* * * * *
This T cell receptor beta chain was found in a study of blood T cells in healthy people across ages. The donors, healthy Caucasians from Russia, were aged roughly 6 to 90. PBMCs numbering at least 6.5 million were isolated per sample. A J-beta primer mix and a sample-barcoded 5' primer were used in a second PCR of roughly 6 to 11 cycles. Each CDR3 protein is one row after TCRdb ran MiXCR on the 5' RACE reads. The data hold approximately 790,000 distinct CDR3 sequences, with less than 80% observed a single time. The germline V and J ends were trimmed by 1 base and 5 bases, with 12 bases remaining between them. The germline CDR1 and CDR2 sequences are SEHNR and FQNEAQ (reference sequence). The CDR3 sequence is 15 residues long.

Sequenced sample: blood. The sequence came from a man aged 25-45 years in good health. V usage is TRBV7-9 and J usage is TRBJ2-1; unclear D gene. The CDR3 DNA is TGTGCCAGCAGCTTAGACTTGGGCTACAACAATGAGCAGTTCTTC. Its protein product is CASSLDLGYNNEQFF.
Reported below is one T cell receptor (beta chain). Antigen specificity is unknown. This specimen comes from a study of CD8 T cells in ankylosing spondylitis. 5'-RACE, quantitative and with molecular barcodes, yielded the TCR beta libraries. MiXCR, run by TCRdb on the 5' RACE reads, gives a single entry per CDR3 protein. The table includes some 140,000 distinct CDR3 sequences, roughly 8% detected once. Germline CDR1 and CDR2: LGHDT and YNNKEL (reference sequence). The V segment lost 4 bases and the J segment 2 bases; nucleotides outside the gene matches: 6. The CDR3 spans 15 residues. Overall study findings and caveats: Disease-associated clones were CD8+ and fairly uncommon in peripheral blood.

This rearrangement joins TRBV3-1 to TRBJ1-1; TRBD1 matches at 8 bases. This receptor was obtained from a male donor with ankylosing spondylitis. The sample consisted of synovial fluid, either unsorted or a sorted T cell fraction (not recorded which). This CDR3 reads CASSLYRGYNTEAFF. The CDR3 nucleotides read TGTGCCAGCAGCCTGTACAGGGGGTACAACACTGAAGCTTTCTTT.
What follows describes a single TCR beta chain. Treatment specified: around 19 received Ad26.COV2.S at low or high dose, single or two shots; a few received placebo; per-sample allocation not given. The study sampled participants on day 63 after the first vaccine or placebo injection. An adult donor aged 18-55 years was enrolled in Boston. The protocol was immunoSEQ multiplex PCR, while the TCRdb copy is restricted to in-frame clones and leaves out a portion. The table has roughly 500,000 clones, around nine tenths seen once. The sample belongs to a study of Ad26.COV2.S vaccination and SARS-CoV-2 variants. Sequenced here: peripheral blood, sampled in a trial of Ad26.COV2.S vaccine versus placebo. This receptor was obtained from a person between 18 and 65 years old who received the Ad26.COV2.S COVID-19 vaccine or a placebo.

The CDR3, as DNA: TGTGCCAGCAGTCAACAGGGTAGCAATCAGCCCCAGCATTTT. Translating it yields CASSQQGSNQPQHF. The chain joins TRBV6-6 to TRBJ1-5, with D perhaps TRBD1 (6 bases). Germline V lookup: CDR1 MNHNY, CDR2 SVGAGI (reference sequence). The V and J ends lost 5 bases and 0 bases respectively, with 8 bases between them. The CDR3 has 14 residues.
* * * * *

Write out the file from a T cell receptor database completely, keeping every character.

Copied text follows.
This T cell receptor beta chain was found in a study of blood T cells in healthy people across ages. The donors, healthy Caucasians from Russia, were aged roughly 6 to 90. PBMCs numbering at least 6.5 million were isolated per sample. A J-beta primer mix and a sample-barcoded 5' primer were used in a second PCR of roughly 6 to 11 cycles. Each CDR3 protein is one row after TCRdb ran MiXCR on the 5' RACE reads. The data hold approximately 790,000 distinct CDR3 sequences, with less than 80% observed a single time. The germline V and J ends were trimmed by 1 base and 5 bases, with 12 bases remaining between them. The germline CDR1 and CDR2 sequences are SEHNR and FQNEAQ (reference sequence). The CDR3 sequence is 15 residues long.

Sequenced sample: blood. The sequence came from a man aged 25-45 years in good health. V usage is TRBV7-9 and J usage is TRBJ2-1; unclear D gene. The CDR3 DNA is TGTGCCAGCAGCTTAGACTTGGGCTACAACAATGAGCAGTTCTTC. Its protein product is CASSLDLGYNNEQFF.
Reported below is one T cell receptor (beta chain). Antigen specificity is unknown. This specimen comes from a study of CD8 T cells in ankylosing spondylitis. 5'-RACE, quantitative and with molecular barcodes, yielded the TCR beta libraries. MiXCR, run by TCRdb on the 5' RACE reads, gives a single entry per CDR3 protein. The table includes some 140,000 distinct CDR3 sequences, roughly 8% detected once. Germline CDR1 and CDR2: LGHDT and YNNKEL (reference sequence). The V segment lost 4 bases and the J segment 2 bases; nucleotides outside the gene matches: 6. The CDR3 spans 15 residues. Overall study findings and caveats: Disease-associated clones were CD8+ and fairly uncommon in peripheral blood.

This rearrangement joins TRBV3-1 to TRBJ1-1; TRBD1 matches at 8 bases. This receptor was obtained from a male donor with ankylosing spondylitis. The sample consisted of synovial fluid, either unsorted or a sorted T cell fraction (not recorded which). This CDR3 reads CASSLYRGYNTEAFF. The CDR3 nucleotides read TGTGCCAGCAGCCTGTACAGGGGGTACAACACTGAAGCTTTCTTT.
What follows describes a single TCR beta chain. Treatment specified: around 19 received Ad26.COV2.S at low or high dose, single or two shots; a few received placebo; per-sample allocation not given. The study sampled participants on day 63 after the first vaccine or placebo injection. An adult donor aged 18-55 years was enrolled in Boston. The protocol was immunoSEQ multiplex PCR, while the TCRdb copy is restricted to in-frame clones and leaves out a portion. The table has roughly 500,000 clones, around nine tenths seen once. The sample belongs to a study of Ad26.COV2.S vaccination and SARS-CoV-2 variants. Sequenced here: peripheral blood, sampled in a trial of Ad26.COV2.S vaccine versus placebo. This receptor was obtained from a person between 18 and 65 years old who received the Ad26.COV2.S COVID-19 vaccine or a placebo.

The CDR3, as DNA: TGTGCCAGCAGTCAACAGGGTAGCAATCAGCCCCAGCATTTT. Translating it yields CASSQQGSNQPQHF. The chain joins TRBV6-6 to TRBJ1-5, with D perhaps TRBD1 (6 bases). Germline V lookup: CDR1 MNHNY, CDR2 SVGAGI (reference sequence). The V and J ends lost 5 bases and 0 bases respectively, with 8 bases between them. The CDR3 has 14 residues.